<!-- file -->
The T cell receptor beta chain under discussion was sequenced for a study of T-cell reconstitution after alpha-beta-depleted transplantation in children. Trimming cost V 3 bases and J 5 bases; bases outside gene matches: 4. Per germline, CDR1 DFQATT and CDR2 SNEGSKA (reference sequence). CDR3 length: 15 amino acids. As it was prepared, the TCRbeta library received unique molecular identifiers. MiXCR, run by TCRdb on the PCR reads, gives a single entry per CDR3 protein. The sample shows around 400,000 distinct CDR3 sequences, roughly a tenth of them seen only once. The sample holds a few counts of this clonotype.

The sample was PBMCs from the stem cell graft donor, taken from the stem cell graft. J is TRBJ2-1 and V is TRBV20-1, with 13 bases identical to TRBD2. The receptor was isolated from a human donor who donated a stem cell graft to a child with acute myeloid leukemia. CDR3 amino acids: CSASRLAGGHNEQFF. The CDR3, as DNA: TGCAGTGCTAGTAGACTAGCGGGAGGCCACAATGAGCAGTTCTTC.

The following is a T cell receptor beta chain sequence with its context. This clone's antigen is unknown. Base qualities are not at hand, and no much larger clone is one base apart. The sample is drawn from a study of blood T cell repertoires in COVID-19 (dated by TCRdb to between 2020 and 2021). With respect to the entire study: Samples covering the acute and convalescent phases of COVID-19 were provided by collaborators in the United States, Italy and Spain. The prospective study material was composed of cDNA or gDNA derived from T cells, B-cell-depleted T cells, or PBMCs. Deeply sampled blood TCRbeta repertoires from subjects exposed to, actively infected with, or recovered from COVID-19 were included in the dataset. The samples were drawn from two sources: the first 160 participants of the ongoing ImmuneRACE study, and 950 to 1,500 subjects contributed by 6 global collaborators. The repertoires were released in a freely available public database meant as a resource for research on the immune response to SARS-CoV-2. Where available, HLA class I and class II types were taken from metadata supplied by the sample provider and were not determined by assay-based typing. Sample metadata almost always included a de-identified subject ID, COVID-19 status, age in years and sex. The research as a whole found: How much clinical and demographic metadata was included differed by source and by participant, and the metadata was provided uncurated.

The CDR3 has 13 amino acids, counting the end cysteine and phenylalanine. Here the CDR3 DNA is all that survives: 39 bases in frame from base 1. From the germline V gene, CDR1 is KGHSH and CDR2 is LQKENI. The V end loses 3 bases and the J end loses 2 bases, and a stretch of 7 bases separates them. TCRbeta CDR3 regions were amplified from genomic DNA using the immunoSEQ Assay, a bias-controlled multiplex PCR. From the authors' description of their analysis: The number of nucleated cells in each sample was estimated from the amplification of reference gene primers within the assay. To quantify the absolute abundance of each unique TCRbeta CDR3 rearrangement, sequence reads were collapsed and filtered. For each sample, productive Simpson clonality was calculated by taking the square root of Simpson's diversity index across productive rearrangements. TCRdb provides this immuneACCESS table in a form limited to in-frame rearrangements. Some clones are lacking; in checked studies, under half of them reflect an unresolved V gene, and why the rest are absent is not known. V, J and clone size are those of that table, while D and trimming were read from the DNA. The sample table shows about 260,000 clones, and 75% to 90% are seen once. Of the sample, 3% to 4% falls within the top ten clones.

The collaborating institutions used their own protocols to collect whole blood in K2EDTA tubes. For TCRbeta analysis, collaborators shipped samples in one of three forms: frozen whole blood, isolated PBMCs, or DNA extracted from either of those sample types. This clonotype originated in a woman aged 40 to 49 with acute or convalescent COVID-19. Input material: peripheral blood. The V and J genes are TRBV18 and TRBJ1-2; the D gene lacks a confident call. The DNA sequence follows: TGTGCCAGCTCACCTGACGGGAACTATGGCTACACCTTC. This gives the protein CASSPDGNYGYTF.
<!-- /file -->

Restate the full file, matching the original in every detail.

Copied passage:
The T cell receptor beta chain under discussion was sequenced for a study of T-cell reconstitution after alpha-beta-depleted transplantation in children. Trimming cost V 3 bases and J 5 bases; bases outside gene matches: 4. Per germline, CDR1 DFQATT and CDR2 SNEGSKA (reference sequence). CDR3 length: 15 amino acids. As it was prepared, the TCRbeta library received unique molecular identifiers. MiXCR, run by TCRdb on the PCR reads, gives a single entry per CDR3 protein. The sample shows around 400,000 distinct CDR3 sequences, roughly a tenth of them seen only once. The sample holds a few counts of this clonotype.

The sample was PBMCs from the stem cell graft donor, taken from the stem cell graft. J is TRBJ2-1 and V is TRBV20-1, with 13 bases identical to TRBD2. The receptor was isolated from a human donor who donated a stem cell graft to a child with acute myeloid leukemia. CDR3 amino acids: CSASRLAGGHNEQFF. The CDR3, as DNA: TGCAGTGCTAGTAGACTAGCGGGAGGCCACAATGAGCAGTTCTTC.

The following is a T cell receptor beta chain sequence with its context. This clone's antigen is unknown. Base qualities are not at hand, and no much larger clone is one base apart. The sample is drawn from a study of blood T cell repertoires in COVID-19 (dated by TCRdb to between 2020 and 2021). With respect to the entire study: Samples covering the acute and convalescent phases of COVID-19 were provided by collaborators in the United States, Italy and Spain. The prospective study material was composed of cDNA or gDNA derived from T cells, B-cell-depleted T cells, or PBMCs. Deeply sampled blood TCRbeta repertoires from subjects exposed to, actively infected with, or recovered from COVID-19 were included in the dataset. The samples were drawn from two sources: the first 160 participants of the ongoing ImmuneRACE study, and 950 to 1,500 subjects contributed by 6 global collaborators. The repertoires were released in a freely available public database meant as a resource for research on the immune response to SARS-CoV-2. Where available, HLA class I and class II types were taken from metadata supplied by the sample provider and were not determined by assay-based typing. Sample metadata almost always included a de-identified subject ID, COVID-19 status, age in years and sex. The research as a whole found: How much clinical and demographic metadata was included differed by source and by participant, and the metadata was provided uncurated.

The CDR3 has 13 amino acids, counting the end cysteine and phenylalanine. Here the CDR3 DNA is all that survives: 39 bases in frame from base 1. From the germline V gene, CDR1 is KGHSH and CDR2 is LQKENI. The V end loses 3 bases and the J end loses 2 bases, and a stretch of 7 bases separates them. TCRbeta CDR3 regions were amplified from genomic DNA using the immunoSEQ Assay, a bias-controlled multiplex PCR. From the authors' description of their analysis: The number of nucleated cells in each sample was estimated from the amplification of reference gene primers within the assay. To quantify the absolute abundance of each unique TCRbeta CDR3 rearrangement, sequence reads were collapsed and filtered. For each sample, productive Simpson clonality was calculated by taking the square root of Simpson's diversity index across productive rearrangements. TCRdb provides this immuneACCESS table in a form limited to in-frame rearrangements. Some clones are lacking; in checked studies, under half of them reflect an unresolved V gene, and why the rest are absent is not known. V, J and clone size are those of that table, while D and trimming were read from the DNA. The sample table shows about 260,000 clones, and 75% to 90% are seen once. Of the sample, 3% to 4% falls within the top ten clones.

The collaborating institutions used their own protocols to collect whole blood in K2EDTA tubes. For TCRbeta analysis, collaborators shipped samples in one of three forms: frozen whole blood, isolated PBMCs, or DNA extracted from either of those sample types. This clonotype originated in a woman aged 40 to 49 with acute or convalescent COVID-19. Input material: peripheral blood. The V and J genes are TRBV18 and TRBJ1-2; the D gene lacks a confident call. The DNA sequence follows: TGTGCCAGCTCACCTGACGGGAACTATGGCTACACCTTC. This gives the protein CASSPDGNYGYTF.